Licensing exemption for market operators
MAS may exempt certain corporations from the need to hold a licence as an AE or RMO. These market operators are known as Exempt Market Operators (EMO).
Exempt market operators
Pursuant to sections 14(1) and (2) of the SFA, MAS may approve an application to be an EMO from, or exempt, a corporation which wishes to establish or operate a market if, in the opinion of MAS, the regulatory objectives of MAS can be achieved without regulating that corporation as an approved exchange or a RMO. The scope of activities that an EMO can undertake is narrow. Possible scenarios whereby a market operator may be exempted include the following:
(a) where the market operator is already separately regulated by MAS. For instance, if the holder of a capital market services licence operates a market, MAS may choose not to regulate the market operator as an approved exchange or RMO, but instead impose appropriate conditions under the exemption; or
(b) where the market poses little risk to the regulatory objectives of MAS and its failure would cause little or limited impact to the financial sector in general. As such, the costs of regulation may outweigh the benefits of regulating the market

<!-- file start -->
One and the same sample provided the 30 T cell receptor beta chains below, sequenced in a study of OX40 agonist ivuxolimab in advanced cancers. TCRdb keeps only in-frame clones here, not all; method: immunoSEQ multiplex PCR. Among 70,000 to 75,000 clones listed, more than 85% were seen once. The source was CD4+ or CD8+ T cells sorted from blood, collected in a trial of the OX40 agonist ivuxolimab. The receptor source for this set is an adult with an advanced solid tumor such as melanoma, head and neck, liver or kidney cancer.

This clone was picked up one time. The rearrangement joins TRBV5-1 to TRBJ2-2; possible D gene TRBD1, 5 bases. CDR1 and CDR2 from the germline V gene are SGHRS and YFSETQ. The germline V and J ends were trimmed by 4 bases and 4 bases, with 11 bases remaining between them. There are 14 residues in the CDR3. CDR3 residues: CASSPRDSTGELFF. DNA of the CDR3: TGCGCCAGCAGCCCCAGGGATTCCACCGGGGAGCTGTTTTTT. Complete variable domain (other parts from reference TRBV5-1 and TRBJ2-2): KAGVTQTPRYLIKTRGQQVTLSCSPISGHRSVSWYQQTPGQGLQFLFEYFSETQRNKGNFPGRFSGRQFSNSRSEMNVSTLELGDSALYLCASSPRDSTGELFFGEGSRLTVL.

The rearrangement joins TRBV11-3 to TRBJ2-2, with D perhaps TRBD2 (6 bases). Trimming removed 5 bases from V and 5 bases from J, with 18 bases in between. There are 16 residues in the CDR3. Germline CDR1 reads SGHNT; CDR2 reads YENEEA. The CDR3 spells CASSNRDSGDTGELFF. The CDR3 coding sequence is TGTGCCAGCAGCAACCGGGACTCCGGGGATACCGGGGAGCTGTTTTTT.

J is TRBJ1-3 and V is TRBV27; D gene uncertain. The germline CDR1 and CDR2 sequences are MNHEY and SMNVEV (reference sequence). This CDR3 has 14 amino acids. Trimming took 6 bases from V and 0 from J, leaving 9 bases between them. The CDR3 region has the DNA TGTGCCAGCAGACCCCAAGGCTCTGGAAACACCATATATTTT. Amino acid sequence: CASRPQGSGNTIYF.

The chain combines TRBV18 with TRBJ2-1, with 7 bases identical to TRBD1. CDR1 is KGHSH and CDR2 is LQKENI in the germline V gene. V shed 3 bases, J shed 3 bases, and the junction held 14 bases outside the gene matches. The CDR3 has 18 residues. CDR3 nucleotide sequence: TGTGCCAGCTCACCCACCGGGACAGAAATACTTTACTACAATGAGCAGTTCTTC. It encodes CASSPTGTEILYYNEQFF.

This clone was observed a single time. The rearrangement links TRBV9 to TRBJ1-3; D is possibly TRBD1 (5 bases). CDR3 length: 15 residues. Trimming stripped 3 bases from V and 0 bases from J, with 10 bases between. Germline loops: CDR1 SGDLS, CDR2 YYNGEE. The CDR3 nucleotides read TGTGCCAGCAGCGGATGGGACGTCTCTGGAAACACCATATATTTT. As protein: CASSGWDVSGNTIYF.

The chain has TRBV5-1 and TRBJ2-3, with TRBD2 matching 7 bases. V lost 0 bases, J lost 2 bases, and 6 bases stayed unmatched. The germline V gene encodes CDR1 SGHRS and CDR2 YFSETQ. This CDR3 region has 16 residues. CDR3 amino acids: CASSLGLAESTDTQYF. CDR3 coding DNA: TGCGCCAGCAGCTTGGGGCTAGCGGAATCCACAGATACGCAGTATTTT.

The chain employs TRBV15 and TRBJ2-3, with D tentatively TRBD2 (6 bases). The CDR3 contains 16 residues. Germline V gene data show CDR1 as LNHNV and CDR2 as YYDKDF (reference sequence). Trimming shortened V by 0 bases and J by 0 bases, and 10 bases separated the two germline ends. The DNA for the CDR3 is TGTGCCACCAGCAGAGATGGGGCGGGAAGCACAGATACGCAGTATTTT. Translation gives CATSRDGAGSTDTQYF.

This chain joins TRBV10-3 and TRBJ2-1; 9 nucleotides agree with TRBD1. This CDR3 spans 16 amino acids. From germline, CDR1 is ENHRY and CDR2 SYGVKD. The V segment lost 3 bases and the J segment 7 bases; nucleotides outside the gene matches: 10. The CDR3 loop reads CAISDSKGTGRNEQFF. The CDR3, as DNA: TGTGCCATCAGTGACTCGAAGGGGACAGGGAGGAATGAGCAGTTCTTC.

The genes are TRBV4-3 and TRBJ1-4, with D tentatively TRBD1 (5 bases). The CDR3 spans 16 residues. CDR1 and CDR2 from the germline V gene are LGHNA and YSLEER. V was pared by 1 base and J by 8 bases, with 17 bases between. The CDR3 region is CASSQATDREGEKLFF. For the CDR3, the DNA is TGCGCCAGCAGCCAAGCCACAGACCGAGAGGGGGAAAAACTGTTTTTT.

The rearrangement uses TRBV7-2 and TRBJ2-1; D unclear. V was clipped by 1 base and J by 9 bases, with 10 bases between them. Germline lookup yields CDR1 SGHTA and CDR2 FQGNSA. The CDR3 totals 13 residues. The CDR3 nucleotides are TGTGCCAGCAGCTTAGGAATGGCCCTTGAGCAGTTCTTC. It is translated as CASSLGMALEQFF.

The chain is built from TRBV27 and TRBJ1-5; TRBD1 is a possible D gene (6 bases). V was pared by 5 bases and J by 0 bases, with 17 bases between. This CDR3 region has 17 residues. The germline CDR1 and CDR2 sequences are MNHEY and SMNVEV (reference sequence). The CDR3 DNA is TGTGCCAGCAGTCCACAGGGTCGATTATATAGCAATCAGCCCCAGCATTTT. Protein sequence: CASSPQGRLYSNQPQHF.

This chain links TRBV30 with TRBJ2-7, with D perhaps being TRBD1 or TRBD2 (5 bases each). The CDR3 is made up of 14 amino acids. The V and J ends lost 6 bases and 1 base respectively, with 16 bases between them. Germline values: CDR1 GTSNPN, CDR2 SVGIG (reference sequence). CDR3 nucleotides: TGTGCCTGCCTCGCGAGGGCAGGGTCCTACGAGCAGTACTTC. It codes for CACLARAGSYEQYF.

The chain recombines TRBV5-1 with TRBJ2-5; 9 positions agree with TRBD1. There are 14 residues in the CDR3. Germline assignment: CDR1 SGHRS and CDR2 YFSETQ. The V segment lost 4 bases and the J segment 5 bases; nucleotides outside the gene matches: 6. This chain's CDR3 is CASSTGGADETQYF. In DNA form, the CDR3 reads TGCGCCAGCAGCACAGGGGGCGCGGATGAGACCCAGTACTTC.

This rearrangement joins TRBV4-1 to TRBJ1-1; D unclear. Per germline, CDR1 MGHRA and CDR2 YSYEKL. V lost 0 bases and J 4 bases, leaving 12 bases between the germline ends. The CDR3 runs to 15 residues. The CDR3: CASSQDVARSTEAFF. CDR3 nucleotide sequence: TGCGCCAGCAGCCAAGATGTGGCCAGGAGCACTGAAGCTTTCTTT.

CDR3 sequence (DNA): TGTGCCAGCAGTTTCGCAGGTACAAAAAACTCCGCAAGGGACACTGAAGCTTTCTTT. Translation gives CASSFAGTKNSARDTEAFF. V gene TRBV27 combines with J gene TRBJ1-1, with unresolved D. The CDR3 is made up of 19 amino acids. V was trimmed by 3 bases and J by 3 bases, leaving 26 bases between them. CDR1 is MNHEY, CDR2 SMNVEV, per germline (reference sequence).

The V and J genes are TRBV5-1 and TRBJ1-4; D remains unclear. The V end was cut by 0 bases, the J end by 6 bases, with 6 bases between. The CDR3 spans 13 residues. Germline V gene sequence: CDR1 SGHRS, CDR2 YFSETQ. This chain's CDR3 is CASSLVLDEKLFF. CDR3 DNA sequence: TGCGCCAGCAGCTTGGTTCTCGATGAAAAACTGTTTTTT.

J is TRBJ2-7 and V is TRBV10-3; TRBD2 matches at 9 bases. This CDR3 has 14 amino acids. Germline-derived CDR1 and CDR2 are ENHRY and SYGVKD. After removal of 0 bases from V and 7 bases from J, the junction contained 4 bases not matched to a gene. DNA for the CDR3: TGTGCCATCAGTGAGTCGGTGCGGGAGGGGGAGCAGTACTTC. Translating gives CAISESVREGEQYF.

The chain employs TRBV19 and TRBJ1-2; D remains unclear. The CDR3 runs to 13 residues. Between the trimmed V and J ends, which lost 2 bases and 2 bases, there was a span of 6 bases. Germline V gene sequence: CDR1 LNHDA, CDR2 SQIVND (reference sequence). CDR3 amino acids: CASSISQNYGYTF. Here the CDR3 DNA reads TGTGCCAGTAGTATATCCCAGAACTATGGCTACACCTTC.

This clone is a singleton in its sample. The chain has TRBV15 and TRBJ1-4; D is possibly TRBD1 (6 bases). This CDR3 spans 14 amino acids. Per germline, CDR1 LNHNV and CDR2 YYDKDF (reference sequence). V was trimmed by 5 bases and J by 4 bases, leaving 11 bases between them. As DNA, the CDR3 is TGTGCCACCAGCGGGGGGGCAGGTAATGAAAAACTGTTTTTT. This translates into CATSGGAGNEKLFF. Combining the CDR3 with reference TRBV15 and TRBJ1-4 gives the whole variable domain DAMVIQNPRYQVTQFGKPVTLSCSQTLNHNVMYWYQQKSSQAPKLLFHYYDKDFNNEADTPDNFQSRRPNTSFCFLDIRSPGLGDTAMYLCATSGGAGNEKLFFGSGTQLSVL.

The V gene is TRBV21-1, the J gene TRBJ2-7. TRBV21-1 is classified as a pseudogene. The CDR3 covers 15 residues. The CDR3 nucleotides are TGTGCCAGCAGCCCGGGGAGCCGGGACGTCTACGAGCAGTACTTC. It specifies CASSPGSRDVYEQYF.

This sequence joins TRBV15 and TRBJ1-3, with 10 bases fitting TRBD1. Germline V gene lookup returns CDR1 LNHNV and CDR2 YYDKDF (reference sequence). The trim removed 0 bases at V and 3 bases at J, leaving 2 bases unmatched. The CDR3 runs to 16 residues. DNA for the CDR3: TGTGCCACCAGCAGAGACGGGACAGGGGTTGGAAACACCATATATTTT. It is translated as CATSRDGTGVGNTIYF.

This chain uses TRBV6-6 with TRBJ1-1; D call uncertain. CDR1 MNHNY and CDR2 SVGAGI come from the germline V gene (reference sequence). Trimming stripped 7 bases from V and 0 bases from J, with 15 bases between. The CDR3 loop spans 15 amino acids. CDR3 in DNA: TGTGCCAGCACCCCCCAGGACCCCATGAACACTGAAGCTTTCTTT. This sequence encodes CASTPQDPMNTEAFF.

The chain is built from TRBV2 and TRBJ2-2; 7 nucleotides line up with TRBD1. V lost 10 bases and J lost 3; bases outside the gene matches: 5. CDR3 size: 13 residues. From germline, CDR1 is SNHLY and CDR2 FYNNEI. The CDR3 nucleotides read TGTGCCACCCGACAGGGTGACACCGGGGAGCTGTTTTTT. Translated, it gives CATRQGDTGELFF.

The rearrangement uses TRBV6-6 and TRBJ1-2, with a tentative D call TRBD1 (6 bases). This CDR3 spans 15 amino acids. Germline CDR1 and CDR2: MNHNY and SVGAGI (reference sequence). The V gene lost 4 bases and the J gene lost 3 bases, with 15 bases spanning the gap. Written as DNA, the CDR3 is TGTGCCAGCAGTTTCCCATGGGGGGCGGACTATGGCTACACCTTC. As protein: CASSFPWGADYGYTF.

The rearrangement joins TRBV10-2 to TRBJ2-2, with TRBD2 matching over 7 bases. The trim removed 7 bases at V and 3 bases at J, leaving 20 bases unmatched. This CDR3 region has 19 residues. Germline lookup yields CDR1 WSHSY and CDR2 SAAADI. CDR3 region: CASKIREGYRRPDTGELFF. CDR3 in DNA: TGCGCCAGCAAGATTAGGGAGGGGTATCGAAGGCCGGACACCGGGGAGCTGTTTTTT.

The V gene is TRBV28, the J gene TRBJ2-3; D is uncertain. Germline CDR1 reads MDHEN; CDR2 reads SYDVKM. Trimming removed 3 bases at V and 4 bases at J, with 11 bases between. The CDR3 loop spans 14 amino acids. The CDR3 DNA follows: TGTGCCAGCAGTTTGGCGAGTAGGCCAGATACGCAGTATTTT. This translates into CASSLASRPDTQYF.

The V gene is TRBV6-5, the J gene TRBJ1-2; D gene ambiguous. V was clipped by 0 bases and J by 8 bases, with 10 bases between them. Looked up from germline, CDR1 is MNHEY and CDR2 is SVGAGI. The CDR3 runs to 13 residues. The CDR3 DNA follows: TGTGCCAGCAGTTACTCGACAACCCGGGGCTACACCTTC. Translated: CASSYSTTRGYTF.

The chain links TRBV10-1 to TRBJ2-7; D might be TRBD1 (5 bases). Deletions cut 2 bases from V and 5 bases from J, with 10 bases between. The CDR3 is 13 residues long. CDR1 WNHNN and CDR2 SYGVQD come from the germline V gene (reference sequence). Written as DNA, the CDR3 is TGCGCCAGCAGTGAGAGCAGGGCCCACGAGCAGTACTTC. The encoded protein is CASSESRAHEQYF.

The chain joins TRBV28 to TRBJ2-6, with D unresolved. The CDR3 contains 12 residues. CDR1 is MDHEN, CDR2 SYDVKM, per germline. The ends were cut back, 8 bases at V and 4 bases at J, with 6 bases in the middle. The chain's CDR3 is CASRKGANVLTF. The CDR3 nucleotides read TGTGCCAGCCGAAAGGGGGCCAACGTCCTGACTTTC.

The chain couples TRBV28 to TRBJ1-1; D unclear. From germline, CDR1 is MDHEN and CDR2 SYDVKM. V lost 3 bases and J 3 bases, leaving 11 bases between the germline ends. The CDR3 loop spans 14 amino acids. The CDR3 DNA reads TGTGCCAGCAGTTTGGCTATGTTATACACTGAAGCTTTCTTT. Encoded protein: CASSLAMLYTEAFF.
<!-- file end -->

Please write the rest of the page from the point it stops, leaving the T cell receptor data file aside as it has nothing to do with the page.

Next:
An example of the EMO arrangement is detailed below:
Description of the arrangement:
A corporation provides an electronic facility for the distribution of syndicated loans and loan equivalents in both primary and secondary markets. Users of the facility are restricted to institutional investors. Though several products are traded on the market, only one of the products, floating-rate notes (“FRNs”), falls within the definition of “securities” under the SFA. The volumes of FRN trades are small relative to the total volume of FRNs traded in Singapore and to the business of the corporation. There are several other options available to institutional investors wishing to trade FRNs.
The corporation providing the facility can seek to be an EMO under the SFA as the trading volume is low and their services are only offered to institutional clients. The failure of such a market is likely to have little or limited impact on the participants and the financial markets as there are other avenues to trade FRNs.